Chaetomium is the species everyone refers to as ‘Black Mold‘.
Growth in Indoor Environment
Chaetomium spp. grow well on most cellulose containing building materials in water damaged buildings. These cellulolytic fungi are widespread and very commonly found on damp sheetrock paper. Several Chaetomium species are very common in indoor environments: C. elatum, C. globosum and C. murorum.
In indoor environment, isolates of Chaetomium were reported found in house dust, growing on damp building materials containing cellulose-based materials (such as wood, wallpaper and cardboard) affected by leaking water; Chaetomium is reported as one of the most frequent fungal genus in those conditions, often ranking in third position after Penicillium spp. and Aspergillus spp.
On artificially infested building materials, Chaetomium’s development is very fast, covering the surface with substantial growth after two weeks. However, since the spores are cemented together by mucilage and are also trapped by hairs, few become airborne until the mould has completely dried out or is mechanically disturbed during renovations or mould remediation. It is, therefore, not uncommon to find low Chaetomium spore counts in pre-remediation air samples and relatively higher counts in post-remediation samples.
When dealing with indoor contamination, in particular when dealing with cases of sick building syndrome related fungi, fumigation treatment with chloride dioxide has some fungicidal effects on Chaetomium, but strains of this species appeared to be more resistant than Stachybotrys chartarum and Penicillium chrysogenum. Hydroxyls and air scrubbing have shown to be the most effective means to knock down and deactivate spore levels.
Tyical Areas Found
Chaetomium has been found on paper in sheetrock. When this mold is found indoors, the site should be considered a wet condition, which means that other molds may be present. It may be found on wet drywall, wall-paper, carpets, window frames, baseboards and plywood. This mold causes many problems of biodeterioration of paper and other cellulose-containing material, including paper, cardboards and plant compost.
Some Chaetomium grow well between 16 and 25°C, and most species grow best between 25 and 35°C. A few species being thermotolerant or thermophilic; those that have been reported to cause invasive human diseases grow also well between 35 and 37°C.
According to the optimal growth temperature when cultivated on Malt Agar with 2% yeast extract, one can distinguish several groups of Chaetomium: mesophilic (15 35°C), semi-mesophilic (15-37°C), microthermophilic (15-40°C), thermotolerant (15 45°C) and thermophilic (25-55°C).
The thermal point of mortality of the species C. globosum is of 55-57°C. On the other hand, ascospores are even more resistant to environmental conditions: they can survive at 60°C for 60 minutes. In vitro, on Sabouraud Agar medium, they show a slight heat resistance, surviving at 60°C for 60 minutes, but not at 70°C for 10 minutes as other soilborne microfungi can. Their ascospores may germinate at temperatures in the 4-10°C to 38°C range, optimally at 24-28°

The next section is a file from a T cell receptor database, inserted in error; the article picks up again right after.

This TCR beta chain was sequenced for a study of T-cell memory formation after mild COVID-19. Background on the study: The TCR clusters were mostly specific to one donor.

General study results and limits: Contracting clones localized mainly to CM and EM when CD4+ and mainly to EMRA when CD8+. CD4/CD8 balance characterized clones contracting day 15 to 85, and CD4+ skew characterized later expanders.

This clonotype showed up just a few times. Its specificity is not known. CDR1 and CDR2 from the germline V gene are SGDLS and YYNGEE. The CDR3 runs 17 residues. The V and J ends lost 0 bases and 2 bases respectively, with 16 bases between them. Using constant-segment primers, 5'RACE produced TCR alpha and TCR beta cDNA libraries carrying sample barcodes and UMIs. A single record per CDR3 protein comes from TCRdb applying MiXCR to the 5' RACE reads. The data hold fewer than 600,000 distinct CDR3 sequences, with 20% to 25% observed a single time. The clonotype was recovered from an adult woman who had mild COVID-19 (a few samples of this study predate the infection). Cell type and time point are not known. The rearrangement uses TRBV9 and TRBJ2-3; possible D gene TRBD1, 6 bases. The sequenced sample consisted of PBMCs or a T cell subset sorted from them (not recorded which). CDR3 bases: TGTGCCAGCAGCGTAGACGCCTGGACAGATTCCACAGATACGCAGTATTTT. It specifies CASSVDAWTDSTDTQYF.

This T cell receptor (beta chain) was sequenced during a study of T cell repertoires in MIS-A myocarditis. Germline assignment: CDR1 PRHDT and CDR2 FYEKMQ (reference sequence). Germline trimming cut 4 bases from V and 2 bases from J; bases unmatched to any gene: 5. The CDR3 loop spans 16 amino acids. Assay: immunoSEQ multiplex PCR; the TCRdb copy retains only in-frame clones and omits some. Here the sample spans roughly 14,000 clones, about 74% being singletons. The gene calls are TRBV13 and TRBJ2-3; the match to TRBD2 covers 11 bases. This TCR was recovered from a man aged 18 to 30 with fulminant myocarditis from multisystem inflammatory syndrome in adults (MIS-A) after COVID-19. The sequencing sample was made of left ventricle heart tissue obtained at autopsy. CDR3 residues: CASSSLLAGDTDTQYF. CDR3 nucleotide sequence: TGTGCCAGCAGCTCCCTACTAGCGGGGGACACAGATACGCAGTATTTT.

C.globosumwill grow best at a pH between 7.1 and 10.4, but may also grow at pH of 3.5 to 11. Chaetomiumsp. requires a water activity (Aw – available water) higher than 0.90 for growth, optimally 0,94. Because of this requirement, Chaetomium sp. is regarded as a tertiary coloniser, like others high Aw-fungi such as Stachybotrys, Alternaria, Fusarium and Ulocladium.
Perithecia showed densely haired surfaces and the shape of perithecia varied from globose to subglobose. The ascospores released inside the perithecium were seen oozing out from osteole like cirrhus. Under SEM, the shape of perithecia could not be ascertained, as they were densely covered with stiff hairs having depositions. Ascospores under SEM were lemon shaped, smooth surfaced with apical papillae. Chaetomium colonies are rapidly growing, cottony and white in color initially. Mature colonies become grey to olive in color. From the reverse, the color is tan to red or brown to black.
Mycotoxins Produced by Chaetomium
Chaetoatrosin, Chaetochromins (A to D), Chaetocin, Chaetoglobosin A & C, Chaetomanone, Chaetomin, Cochliodinol, Mollicellin, O Methylsterigmatocystin, Sterigmatocystin
Exposure to Chaetomium is of the worst of compared to all other species. It is allergenic; a vast amount of medical news has been reported regarding Chaetomium. Chaetomium spp. is among the fungi causing infections wholly referred to as Phaeohyphomycosis, a fungal infection caused by a number of brown-pigmented fungi. Fatal deep mycoses (fungal infections) due to Chaetomium have been well documented. Brain abscess, peritonitis (infection of the peritoneum, the tissue lining the inner wall of the abdomen), cutaneous lesions, and onychomycosis (fungal nail infections) may develop due to exposure. People who are exposed to Chaetomium may be predisposed to permanent neurological damage of the myelin sheath. Therefore, a noticeably high incidence of autoimmune diseases has been linked to exposure of this mold.
Aside from the spores Chaetomium produces that can be inhaled, it is also the mycotoxins that are toxic to one’s health.